Who is Michael Cohen, Trump's ex-lawyer testifying in the former president's hush money trial?

Will the former "fixer" to Donald Trump make or break his future?

Michael Cohen, former attorney to Donald Trump.
Michael Cohen, seen leaving the district attorney's office in New York on March 13, 2023, is expected to testify on Monday in the former president's hush money trial. (Yuki Iwamura/AP)

Michael Cohen, once a fierce ally to former President Donald Trump, was called to the witness stand at Trump’s hush money trial on Monday. Billed as a “star witness” for the Manhattan district attorney’s office, Cohen’s name has come up repeatedly since witness testimony in the trial began on April 22.

Here’s what you need to know in light of his highly anticipated testimony.

Cohen worked for the Trump Organization for more than a decade as Trump’s attorney, starting in 2006. During that time, he became known as Trump’s “fixer” due to his role in covering up Trump’s problems.

Cohen was first introduced to Trump in 2006 by Donald Trump Jr. After consulting with the real estate mogul on a few legal matters, Cohen quickly became executive vice president of the Trump Organization and special counsel to Trump. As he explained to Vanity Fair in 2017, he was so devoted to Trump at the time that he said he “would take a bullet” for him.

Cohen said that shortly before the 2016 presidential election, he made a $130,000 payment to adult film star Stormy Daniels as she was shopping her story to major media outlets about an alleged affair she had with Trump in 2006. He said the payment was intended to silence Daniels from speaking to the media and compromising Trump’s presidential future.

According to Cohen, Trump reimbursed him for the payment after he became president through a shell company that Cohen had opened for that sole purpose. Prosecutors claim that Trump falsified the paperwork of those payments by masking them as legal services. The paper trail of those payments make up the 34 alleged falsified records that Trump is charged with.

Cohen also played a role in coordinating two other so-called catch-and-kill deals — one involving a former doorman at Trump Tower who claimed that Trump had an illegitimate baby with a maid, and another involving Playboy model Karen McDougal, who claimed to have had an affair with Trump from 2006 to 2007.

David Pecker, the former CEO of American Media, which publishes the National Enquirer, testified on the witness stand that Cohen helped facilitate deals made by American Media to the doorman and McDougal for the full rights to their stories. The stories ultimately were buried and never published.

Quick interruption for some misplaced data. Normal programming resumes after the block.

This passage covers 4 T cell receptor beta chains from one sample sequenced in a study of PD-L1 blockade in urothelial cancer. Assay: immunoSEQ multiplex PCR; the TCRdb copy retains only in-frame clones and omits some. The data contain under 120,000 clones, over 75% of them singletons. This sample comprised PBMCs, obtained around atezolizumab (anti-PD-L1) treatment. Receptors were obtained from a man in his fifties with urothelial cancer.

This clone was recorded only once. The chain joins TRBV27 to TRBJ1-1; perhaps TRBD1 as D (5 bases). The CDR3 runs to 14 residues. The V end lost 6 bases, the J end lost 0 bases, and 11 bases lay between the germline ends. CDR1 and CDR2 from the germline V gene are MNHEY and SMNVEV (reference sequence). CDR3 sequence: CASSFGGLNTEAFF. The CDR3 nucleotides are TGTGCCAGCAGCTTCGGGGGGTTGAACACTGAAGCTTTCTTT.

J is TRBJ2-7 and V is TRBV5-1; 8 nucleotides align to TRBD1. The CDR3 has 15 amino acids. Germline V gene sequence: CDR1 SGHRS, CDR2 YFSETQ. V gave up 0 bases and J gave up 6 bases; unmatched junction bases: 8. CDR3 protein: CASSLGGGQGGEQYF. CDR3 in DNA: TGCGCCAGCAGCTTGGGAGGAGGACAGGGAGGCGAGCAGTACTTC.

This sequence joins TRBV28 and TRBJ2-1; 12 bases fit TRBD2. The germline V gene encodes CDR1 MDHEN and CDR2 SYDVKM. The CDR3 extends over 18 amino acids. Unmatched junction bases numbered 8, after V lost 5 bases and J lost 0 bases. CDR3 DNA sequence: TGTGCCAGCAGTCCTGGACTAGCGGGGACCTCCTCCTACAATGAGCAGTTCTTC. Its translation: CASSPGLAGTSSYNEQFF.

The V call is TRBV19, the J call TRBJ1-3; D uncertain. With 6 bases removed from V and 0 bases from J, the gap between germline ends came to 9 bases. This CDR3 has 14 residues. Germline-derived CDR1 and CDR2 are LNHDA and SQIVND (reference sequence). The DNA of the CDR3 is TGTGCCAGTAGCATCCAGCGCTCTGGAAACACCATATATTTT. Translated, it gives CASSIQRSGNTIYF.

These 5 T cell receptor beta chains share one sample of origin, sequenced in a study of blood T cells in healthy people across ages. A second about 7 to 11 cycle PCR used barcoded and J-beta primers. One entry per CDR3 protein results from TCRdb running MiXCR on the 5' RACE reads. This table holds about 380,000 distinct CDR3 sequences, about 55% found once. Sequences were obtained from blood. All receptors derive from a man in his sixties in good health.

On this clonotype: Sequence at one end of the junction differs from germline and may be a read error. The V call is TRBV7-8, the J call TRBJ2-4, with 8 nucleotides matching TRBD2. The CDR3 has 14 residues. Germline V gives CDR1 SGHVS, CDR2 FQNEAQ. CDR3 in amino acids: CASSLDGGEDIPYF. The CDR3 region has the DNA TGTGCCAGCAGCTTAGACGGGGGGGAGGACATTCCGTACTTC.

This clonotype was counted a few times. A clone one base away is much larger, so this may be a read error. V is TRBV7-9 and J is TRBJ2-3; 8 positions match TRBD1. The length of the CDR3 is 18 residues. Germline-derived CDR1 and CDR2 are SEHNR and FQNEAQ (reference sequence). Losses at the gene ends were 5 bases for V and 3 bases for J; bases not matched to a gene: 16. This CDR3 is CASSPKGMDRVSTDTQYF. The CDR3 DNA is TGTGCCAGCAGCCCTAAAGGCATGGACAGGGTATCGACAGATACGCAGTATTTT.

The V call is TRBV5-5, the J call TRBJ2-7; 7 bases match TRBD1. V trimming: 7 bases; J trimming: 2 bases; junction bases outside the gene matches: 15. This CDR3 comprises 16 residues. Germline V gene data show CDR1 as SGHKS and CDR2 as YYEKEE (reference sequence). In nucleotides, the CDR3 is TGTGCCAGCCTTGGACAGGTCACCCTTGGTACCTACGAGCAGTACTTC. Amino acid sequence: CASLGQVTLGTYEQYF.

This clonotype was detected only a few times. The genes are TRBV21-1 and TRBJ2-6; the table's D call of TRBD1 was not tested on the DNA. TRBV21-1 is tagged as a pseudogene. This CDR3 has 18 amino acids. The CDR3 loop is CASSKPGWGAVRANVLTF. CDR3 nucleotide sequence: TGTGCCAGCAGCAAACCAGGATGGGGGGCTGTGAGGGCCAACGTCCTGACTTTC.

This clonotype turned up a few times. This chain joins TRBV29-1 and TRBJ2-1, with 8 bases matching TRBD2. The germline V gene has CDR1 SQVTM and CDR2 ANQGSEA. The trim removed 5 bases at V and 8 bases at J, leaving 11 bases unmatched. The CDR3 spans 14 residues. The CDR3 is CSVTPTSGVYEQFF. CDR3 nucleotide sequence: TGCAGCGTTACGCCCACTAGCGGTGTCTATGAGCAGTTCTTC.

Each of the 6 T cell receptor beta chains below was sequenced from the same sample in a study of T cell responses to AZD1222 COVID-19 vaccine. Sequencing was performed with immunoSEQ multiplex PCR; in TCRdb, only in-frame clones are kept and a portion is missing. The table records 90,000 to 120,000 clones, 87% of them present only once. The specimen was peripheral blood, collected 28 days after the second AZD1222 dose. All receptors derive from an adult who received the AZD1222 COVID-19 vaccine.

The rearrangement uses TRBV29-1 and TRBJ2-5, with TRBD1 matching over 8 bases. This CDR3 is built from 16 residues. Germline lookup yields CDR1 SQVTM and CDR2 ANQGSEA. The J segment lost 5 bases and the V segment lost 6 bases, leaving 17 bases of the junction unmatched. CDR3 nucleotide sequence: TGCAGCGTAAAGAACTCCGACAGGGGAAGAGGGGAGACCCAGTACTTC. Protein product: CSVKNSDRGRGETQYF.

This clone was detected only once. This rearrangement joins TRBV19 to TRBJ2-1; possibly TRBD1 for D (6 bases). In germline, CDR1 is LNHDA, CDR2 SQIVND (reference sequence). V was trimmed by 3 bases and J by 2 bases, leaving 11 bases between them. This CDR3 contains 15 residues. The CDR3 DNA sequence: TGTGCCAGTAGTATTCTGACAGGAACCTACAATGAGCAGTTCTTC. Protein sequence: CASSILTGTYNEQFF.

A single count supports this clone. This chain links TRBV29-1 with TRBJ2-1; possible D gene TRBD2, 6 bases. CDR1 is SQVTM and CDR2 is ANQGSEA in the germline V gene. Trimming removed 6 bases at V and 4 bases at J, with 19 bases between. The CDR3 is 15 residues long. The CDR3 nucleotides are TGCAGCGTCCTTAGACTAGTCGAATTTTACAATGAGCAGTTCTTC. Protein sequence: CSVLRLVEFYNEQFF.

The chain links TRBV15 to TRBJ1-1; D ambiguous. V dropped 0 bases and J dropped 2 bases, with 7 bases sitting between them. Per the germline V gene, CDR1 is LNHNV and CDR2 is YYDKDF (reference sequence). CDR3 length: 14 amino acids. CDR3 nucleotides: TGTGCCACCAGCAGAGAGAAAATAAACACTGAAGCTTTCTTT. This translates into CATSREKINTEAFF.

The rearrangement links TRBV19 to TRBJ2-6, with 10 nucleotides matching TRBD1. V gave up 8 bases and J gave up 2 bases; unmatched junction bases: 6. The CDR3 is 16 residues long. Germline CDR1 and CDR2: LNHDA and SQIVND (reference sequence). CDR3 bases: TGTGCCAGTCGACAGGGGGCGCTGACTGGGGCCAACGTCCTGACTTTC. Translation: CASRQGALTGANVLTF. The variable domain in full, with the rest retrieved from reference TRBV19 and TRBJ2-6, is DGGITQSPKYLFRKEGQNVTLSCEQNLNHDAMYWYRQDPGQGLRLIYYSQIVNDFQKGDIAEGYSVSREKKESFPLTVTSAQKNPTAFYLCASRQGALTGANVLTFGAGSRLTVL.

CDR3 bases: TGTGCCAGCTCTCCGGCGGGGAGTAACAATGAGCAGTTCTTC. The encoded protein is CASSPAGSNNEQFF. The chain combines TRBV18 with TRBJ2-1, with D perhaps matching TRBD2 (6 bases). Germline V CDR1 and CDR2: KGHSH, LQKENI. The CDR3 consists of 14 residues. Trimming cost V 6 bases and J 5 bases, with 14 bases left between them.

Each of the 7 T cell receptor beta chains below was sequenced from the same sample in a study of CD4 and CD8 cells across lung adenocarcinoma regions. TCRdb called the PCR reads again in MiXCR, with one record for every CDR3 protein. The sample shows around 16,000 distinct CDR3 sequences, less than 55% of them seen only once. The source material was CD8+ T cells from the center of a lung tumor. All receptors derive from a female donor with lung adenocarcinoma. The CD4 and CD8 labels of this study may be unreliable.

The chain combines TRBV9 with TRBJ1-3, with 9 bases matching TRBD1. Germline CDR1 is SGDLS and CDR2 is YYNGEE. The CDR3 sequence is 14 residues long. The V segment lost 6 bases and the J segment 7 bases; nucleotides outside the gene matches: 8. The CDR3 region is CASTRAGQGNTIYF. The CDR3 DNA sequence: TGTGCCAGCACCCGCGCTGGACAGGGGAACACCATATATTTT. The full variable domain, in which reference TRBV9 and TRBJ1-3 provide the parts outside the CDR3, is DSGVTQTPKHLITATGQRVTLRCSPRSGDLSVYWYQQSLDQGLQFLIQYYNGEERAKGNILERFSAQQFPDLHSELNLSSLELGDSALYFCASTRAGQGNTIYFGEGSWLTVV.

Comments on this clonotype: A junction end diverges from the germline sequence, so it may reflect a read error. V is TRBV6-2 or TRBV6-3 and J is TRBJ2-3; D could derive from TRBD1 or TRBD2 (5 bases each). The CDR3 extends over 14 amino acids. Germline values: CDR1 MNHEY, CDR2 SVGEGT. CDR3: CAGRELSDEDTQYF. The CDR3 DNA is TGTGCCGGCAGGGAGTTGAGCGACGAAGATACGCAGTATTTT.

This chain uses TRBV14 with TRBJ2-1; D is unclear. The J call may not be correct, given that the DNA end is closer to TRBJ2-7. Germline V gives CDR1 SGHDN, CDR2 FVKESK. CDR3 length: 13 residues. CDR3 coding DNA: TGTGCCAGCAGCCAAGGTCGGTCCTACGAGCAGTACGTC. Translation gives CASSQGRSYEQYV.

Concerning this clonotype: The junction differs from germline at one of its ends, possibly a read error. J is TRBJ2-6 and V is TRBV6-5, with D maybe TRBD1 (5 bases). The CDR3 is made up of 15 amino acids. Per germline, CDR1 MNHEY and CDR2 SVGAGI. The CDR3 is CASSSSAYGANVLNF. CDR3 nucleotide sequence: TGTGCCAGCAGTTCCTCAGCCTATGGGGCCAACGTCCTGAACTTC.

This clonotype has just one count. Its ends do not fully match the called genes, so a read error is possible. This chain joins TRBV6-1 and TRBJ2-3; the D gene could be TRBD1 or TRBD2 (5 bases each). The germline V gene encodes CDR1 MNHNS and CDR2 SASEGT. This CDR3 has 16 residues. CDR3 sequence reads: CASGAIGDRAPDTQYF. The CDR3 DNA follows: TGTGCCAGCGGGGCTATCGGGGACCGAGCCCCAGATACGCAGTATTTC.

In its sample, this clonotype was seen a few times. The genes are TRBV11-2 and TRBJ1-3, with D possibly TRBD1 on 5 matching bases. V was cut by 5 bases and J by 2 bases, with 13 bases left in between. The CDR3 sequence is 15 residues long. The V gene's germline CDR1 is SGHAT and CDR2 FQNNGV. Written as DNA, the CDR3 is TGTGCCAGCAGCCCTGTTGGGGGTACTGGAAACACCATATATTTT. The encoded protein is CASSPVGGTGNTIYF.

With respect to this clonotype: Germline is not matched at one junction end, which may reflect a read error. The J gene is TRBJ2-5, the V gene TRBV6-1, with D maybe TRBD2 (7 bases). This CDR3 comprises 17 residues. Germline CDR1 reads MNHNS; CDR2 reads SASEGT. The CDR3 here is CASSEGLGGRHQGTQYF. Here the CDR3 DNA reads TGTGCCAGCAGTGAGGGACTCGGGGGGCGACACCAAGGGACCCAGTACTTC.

In January 2018, the Wall Street Journal broke the story about Cohen’s hush money payments to Daniels. Seven months later, in August 2018, and unbeknownst to Trump, Cohen made a deal with federal prosecutors in the Southern District of New York and pleaded guilty to eight criminal counts. At the time, he said he “participated in this conduct for the principal purpose” of influencing the 2016 presidential election.

The following month, it was revealed that Cohen had participated in hours of interviews with investigators from special counsel Robert Mueller’s office as part of its investigation into allegations of Russian interference in the 2016 presidential election.

In November 2018, he struck a second deal — this time with Mueller — and pleaded guilty to lying to Congress about the Russian investigation. Trump changed his tune about Cohen shortly thereafter, calling him a “weak person.

Cohen was sentenced to three years in prison at the end of 2018 for various crimes, including tax evasion, lying to Congress and campaign finance violations relating to hush money payments made to Daniels. Ultimately, he served a little over a year in federal prison and spent the rest under home confinement. He was released in November 2021.

Cohen is expected to directly link Trump to the 34 allegedly falsified records at the center of the case through testimony and evidence, which includes documents and recorded conversations between himself and his former boss.

Meanwhile, Trump’s team is expected to attack Cohen’s credibility and past criminal record, portraying him as a “scorned underling seeking revenge against the former president,” reports the New York Times.

On May 10, Judge Juan Merchan, who’s overseeing Trump’s hush money trial, directed Cohen to keep quiet about Trump ahead of his testimony this week. The order came after Trump’s lawyers complained about a video Cohen shared on social media wearing a shirt that depicted Trump behind bars.